LESSONS LEARNED: Controlling Wasteful Spending in Iraq, Afghanistan

July 11, 2013 at 6:30 pm 3 comments

Catching White Elephants

Can't give it away.

Can’t give it away.

By now you’ve probably heard or read about the $34 million military headquarters building at Camp Leatherneck in southern Afghanistan that probably won’t ever be used by U.S. troops.

But maintaining the 64,000-square foot, air conditioned windowless building – equipped with modern office space, work stations and an auditorium — is probably too expensive for the Afghans to handle so the brand new building may be demolished by departing U.S. forces.

But wait, there’s more. Less than four months after the Army asked Congress to fund the huge command center, the local Marine Corps commander said it wasn’t needed and made a request – in May 2010 – to cancel the project. In February 2011, however, the Air Force issued a construction contract to build the facility, which Uncle Sam took possession of in November 2012, according to the Office of the Special Inspector General for Afghanistan Reconstruction (SIGAR). SIGAR is a government agency created by Congress to prevent and detect waste, fraud and abuse in Afghanistan reconstruction programs.

The unused $34 million headquarters building in Afghanistan. Photo courtesy of SIGAR)

The unused $34 million headquarters building in Afghanistan. (Photo courtesy of SIGAR)

“Based on these preliminary findings, I am deeply troubled that the military may have spent taxpayer funds on a construction project that should have been stopped,” Special Inspector General John Sopko, wrote in a letter to Defense Secretary Chuck Hagel; the commander of U.S. Central Command – which includes Afghanistan; and the top U.S. military commander in Afghanistan.

Sopko said he was also troubled by the options of either “destroying a never-occupied, never-used building or turning over what may be a ‘white elephant’ to the Afghan government that it may not have the capacity to sustain.” You can read his letter here.

Meanwhile, another special inspector general for reconstruction – this time in Iraq – has a recommendation to avoid future money-wasting boondoggles. In testimony before a House Foreign Affairs subcommittee on Tuesday (July 9) Stuart Bowen Jr., urged creation of a U.S. Office for Contingency Operations (USOCO) to concentrate authority over relief and reconstruction efforts into a single office that would report to both the secretaries of Defense and State – as well as the president’s National Security Advisor.

Now there is no executive branch department with the primary responsibility for carrying out relief and reconstruction activities, Bowen said, noting that Congress has appropriated $60 billion for Iraq’s reconstruction over the last 10 years and his office has recovered more than $200 million through waste and fraud investigations. Instead of a single office, the stabilization operations are just add-ons to the work already being done by the departments of State, Defense, Justice and Treasury, as well as the U.S. Agency for International Development (USAID).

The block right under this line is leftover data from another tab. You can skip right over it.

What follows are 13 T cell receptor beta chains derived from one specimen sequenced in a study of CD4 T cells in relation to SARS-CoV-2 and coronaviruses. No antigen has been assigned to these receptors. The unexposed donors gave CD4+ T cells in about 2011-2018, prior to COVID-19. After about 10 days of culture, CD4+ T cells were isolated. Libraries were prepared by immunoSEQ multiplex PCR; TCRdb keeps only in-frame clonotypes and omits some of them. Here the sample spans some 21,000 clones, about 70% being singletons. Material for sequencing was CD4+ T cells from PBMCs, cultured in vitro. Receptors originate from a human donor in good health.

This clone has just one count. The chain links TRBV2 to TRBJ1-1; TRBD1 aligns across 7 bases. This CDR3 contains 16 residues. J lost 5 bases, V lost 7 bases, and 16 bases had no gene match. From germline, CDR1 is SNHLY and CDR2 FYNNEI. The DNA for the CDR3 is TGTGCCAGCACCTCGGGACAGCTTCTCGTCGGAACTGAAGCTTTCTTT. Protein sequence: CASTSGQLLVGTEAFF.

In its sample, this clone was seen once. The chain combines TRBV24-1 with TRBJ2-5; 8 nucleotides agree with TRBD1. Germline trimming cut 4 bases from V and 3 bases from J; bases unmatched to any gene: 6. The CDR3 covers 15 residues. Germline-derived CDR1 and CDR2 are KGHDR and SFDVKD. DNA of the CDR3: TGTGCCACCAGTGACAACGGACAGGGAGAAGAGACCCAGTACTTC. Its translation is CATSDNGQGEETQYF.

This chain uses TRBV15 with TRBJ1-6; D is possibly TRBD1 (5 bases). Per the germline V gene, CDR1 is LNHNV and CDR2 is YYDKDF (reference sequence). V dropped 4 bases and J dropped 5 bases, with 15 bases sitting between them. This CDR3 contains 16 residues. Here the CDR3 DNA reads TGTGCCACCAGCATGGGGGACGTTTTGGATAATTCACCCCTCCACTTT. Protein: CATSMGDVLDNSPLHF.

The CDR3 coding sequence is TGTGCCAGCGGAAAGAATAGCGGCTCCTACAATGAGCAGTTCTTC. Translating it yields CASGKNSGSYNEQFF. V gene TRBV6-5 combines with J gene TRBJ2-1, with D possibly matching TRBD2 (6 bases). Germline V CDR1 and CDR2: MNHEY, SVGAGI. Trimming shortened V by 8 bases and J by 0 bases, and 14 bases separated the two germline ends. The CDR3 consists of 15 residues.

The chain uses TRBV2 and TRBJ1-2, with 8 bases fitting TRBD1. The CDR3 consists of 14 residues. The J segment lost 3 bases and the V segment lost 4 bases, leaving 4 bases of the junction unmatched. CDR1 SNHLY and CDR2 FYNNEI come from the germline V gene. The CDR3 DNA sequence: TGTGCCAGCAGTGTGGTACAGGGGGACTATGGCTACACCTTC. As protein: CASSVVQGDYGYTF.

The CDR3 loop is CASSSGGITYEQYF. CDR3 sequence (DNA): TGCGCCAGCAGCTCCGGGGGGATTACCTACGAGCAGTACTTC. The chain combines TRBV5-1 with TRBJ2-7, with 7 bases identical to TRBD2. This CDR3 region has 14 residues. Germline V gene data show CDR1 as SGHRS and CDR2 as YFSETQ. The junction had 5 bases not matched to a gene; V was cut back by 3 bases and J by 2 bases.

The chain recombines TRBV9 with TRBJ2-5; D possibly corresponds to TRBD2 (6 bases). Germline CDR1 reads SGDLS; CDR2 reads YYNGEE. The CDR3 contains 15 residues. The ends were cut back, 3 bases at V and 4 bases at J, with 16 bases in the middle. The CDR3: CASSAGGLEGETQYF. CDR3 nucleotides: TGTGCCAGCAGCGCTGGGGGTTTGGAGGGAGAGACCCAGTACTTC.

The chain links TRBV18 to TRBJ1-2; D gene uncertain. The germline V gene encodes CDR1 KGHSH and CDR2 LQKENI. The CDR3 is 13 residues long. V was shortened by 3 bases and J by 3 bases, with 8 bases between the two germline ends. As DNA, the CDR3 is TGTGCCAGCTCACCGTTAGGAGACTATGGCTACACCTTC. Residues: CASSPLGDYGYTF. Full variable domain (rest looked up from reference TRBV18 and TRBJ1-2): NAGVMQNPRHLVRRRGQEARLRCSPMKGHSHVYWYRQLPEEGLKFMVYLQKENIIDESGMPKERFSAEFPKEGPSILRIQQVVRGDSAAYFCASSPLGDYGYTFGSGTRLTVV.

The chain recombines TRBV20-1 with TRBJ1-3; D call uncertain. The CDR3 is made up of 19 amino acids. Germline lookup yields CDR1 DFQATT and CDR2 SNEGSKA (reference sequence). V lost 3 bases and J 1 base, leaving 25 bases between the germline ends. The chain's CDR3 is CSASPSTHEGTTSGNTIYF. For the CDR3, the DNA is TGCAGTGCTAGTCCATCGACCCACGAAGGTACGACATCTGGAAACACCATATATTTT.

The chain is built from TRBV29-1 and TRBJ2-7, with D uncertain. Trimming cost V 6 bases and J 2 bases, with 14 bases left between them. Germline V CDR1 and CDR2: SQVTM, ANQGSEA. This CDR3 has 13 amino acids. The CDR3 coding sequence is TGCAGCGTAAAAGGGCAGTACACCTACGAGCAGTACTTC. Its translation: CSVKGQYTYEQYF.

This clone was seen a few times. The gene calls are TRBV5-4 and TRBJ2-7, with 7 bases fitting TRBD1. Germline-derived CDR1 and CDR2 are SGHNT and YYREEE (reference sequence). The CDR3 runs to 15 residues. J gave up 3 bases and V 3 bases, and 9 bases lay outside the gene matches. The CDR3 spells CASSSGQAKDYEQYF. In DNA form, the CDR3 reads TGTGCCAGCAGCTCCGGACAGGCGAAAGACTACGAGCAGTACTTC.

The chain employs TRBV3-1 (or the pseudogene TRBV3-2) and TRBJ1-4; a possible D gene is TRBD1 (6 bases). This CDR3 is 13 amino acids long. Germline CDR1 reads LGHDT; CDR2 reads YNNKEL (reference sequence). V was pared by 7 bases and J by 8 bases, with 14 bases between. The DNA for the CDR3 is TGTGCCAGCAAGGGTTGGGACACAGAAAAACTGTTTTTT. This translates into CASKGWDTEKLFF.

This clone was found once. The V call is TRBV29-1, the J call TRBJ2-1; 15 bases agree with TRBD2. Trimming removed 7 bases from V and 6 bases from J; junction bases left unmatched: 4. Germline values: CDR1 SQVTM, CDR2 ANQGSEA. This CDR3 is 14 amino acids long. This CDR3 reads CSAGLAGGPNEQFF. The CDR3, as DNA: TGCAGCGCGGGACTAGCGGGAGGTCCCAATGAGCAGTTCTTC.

“Current geopolitical events make the need for a reform like USOCO quite compelling,” Bowen said in written testimony for the Middle East and North Africa subcommittee, adding “a number of fragile states, including Syria, could soon require integrated stabilization and reconstruction assistance.”

A bill that would create USOCO and assure that the government is preparing for the next stabilization and reconstruction operation ahead of time has been introduced in the House by Rep. Steve Stockman (R-Texas).

About these ads

Entry filed under: Afghanistan, Iraq, Lessons Learned, National Security and Defense, News Developments, Washington. Tags: , , , , , , , , .

FRIDAY FOTO (July 5, 2013) AROUND AFRICA: China-Nigeria Deal, Obama-Africa, Food Security,

3 Comments Add your own

  • 1. The Navy's Grade 36 Bureaucrat  |  July 12, 2013 at 5:00 pm

    And yet we can’t find money to invest in Africa, so China and others attain more influence. Wonderful.

    Reply
    • 2. John M. Doyle  |  July 14, 2013 at 11:50 am

      One more legacy from going to war in Iraq without a well-thought out game plan and end-game strategy.

      Reply
  • 3. aaron  |  July 20, 2013 at 1:52 pm

    Good Website. You should think a little more about RSS Feeds as being a traffic supply. They bring us a nice little bit of traffic

    Reply

Leave a Reply

Fill in your details below or click an icon to log in:

WordPress.com Logo

You are commenting using your WordPress.com account. Log Out / Change )

Twitter picture

You are commenting using your Twitter account. Log Out / Change )

Facebook photo

You are commenting using your Facebook account. Log Out / Change )

Google+ photo

You are commenting using your Google+ account. Log Out / Change )

Connecting to %s

Trackback this post  |  Subscribe to the comments via RSS Feed


Calendar

July 2013
M T W T F S S
« Jun   Aug »
1234567
891011121314
15161718192021
22232425262728
293031  

Most Recent Posts


Follow

Get every new post delivered to your Inbox.

Join 342 other followers

%d bloggers like this: